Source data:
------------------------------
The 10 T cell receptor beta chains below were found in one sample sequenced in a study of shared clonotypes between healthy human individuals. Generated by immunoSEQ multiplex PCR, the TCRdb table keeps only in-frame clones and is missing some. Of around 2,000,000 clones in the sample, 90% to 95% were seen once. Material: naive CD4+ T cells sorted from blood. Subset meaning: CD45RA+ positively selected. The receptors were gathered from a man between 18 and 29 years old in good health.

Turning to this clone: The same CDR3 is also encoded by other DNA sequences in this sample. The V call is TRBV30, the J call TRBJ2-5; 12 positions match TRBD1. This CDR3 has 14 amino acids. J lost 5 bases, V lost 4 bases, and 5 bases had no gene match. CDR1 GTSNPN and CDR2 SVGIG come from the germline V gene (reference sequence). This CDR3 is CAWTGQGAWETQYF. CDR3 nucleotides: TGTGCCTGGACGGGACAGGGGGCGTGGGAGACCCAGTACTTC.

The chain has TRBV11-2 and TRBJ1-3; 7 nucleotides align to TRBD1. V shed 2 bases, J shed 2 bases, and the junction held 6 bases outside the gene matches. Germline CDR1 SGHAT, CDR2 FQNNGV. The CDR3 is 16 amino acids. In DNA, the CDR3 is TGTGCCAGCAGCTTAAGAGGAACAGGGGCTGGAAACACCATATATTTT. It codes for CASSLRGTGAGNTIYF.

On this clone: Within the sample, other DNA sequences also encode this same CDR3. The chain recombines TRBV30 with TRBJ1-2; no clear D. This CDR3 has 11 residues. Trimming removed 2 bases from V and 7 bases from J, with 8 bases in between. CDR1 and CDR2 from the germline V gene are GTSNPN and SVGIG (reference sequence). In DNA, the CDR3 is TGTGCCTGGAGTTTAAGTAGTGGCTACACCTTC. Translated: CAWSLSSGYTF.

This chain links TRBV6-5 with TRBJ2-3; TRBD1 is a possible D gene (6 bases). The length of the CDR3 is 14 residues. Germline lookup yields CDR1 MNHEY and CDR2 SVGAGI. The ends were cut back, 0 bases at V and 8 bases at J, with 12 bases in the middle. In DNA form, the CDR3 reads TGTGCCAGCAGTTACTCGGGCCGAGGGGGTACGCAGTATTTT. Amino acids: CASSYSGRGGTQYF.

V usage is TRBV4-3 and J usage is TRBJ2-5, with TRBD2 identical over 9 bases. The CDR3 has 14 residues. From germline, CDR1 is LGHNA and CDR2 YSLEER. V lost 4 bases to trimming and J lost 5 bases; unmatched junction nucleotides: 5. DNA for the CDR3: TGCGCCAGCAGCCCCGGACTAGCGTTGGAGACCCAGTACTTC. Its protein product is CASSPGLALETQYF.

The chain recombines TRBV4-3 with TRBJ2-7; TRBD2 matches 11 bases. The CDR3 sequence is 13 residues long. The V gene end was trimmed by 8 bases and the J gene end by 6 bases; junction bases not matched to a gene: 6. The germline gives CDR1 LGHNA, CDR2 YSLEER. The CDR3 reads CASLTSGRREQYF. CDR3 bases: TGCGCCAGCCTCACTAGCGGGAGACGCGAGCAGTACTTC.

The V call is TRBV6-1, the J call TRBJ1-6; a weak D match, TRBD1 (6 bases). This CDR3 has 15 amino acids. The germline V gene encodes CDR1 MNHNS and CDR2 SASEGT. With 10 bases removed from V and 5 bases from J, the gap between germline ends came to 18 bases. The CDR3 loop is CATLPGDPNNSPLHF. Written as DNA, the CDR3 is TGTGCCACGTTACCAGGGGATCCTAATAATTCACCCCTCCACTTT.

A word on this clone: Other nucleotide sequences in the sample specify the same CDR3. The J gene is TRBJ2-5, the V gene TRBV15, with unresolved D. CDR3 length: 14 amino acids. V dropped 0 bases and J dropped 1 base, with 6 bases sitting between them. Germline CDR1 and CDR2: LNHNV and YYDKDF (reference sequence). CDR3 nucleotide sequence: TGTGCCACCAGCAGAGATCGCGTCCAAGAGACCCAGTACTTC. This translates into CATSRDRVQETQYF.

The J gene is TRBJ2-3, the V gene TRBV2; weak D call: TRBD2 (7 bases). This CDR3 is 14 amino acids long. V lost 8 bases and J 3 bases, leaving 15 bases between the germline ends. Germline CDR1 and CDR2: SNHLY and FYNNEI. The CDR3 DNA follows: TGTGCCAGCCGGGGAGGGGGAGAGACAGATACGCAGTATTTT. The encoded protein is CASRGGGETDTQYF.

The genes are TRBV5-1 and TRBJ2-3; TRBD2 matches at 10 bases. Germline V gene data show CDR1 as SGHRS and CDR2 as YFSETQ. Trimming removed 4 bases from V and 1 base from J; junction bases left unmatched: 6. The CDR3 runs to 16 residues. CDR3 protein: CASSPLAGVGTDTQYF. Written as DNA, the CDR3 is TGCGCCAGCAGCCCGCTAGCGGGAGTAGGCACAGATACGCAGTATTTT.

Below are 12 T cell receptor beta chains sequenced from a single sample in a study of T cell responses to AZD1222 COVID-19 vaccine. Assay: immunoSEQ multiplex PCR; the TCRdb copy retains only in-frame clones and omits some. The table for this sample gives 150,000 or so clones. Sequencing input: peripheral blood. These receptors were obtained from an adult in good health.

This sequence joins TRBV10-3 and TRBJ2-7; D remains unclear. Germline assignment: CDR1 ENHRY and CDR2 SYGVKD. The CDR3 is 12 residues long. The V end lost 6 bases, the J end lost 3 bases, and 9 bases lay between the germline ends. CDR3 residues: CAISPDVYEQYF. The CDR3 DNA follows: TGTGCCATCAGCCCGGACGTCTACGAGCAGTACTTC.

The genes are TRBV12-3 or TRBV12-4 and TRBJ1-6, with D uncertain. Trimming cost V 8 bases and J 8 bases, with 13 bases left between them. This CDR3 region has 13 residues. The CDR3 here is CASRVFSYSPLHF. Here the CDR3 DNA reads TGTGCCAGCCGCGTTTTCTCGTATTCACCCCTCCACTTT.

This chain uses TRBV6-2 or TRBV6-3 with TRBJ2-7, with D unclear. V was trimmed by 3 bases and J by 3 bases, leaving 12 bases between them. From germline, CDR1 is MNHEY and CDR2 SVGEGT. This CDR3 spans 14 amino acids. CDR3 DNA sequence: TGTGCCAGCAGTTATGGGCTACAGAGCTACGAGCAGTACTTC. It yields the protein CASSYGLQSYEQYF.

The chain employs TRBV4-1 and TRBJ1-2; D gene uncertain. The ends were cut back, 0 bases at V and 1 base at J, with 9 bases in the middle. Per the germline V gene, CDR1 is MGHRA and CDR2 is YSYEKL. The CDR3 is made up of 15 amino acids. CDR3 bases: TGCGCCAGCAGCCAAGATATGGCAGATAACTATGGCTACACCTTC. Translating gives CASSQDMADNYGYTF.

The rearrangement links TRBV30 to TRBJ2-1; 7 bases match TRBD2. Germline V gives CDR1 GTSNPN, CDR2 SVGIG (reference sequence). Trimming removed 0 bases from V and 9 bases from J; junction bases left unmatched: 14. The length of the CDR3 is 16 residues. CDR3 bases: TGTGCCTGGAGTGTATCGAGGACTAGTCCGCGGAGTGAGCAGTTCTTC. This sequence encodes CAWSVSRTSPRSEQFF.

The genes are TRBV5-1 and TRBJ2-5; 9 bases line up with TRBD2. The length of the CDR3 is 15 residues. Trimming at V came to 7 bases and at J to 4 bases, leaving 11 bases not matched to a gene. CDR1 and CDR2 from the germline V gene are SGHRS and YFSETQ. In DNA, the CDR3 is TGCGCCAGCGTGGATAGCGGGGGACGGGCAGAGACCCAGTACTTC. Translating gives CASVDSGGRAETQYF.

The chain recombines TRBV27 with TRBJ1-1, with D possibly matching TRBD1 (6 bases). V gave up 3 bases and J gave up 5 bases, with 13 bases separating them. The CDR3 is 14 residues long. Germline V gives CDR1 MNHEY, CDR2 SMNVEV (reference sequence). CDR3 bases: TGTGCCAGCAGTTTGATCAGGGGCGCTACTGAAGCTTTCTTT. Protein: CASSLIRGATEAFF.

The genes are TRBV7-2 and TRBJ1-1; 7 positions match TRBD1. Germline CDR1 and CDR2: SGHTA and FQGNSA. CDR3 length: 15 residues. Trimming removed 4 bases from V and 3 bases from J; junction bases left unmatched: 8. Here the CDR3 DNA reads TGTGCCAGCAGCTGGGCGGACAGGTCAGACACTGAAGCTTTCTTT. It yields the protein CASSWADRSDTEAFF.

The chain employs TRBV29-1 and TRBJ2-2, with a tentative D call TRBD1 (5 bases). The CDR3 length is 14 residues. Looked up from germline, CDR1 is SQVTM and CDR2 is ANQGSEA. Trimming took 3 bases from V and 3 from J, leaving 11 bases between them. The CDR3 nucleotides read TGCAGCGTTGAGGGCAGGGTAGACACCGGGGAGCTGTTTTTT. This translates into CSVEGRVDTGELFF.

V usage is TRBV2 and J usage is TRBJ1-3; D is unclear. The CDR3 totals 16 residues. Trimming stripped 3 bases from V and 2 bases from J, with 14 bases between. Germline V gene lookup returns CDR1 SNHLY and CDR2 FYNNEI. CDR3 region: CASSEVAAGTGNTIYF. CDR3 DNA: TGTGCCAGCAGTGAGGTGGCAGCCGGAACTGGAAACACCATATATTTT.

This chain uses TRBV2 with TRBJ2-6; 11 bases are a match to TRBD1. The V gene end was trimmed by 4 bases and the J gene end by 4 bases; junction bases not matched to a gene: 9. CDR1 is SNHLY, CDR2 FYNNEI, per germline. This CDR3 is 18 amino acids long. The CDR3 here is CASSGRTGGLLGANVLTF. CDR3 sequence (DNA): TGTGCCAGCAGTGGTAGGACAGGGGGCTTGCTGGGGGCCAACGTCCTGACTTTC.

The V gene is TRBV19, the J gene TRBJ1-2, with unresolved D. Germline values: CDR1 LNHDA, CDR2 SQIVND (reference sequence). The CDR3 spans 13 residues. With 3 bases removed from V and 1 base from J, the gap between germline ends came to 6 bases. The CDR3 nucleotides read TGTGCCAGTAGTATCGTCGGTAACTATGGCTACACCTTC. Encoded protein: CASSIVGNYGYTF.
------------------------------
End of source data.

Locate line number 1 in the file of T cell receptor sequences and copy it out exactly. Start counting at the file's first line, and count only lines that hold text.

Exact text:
The 10 T cell receptor beta chains below were found in one sample sequenced in a study of shared clonotypes between healthy human individuals. Generated by immunoSEQ multiplex PCR, the TCRdb table keeps only in-frame clones and is missing some. Of around 2,000,000 clones in the sample, 90% to 95% were seen once. Material: naive CD4+ T cells sorted from blood. Subset meaning: CD45RA+ positively selected. The receptors were gathered from a man between 18 and 29 years old in good health.